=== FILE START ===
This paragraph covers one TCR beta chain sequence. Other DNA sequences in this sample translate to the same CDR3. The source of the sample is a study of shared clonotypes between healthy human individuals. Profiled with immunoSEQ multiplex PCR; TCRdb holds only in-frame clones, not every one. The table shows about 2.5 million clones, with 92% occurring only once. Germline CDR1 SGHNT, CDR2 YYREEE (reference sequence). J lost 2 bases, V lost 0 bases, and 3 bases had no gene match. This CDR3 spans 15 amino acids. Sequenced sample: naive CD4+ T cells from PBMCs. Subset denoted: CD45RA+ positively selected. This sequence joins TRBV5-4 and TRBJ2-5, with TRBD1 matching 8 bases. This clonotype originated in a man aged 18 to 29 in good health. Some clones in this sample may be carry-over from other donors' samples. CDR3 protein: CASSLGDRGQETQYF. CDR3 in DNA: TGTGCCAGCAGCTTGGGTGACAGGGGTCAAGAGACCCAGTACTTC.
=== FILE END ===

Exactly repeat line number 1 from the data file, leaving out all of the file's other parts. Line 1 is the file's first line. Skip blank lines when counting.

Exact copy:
This paragraph covers one TCR beta chain sequence. Other DNA sequences in this sample translate to the same CDR3. The source of the sample is a study of shared clonotypes between healthy human individuals. Profiled with immunoSEQ multiplex PCR; TCRdb holds only in-frame clones, not every one. The table shows about 2.5 million clones, with 92% occurring only once. Germline CDR1 SGHNT, CDR2 YYREEE (reference sequence). J lost 2 bases, V lost 0 bases, and 3 bases had no gene match. This CDR3 spans 15 amino acids. Sequenced sample: naive CD4+ T cells from PBMCs. Subset denoted: CD45RA+ positively selected. This sequence joins TRBV5-4 and TRBJ2-5, with TRBD1 matching 8 bases. This clonotype originated in a man aged 18 to 29 in good health. Some clones in this sample may be carry-over from other donors' samples. CDR3 protein: CASSLGDRGQETQYF. CDR3 in DNA: TGTGCCAGCAGCTTGGGTGACAGGGGTCAAGAGACCCAGTACTTC.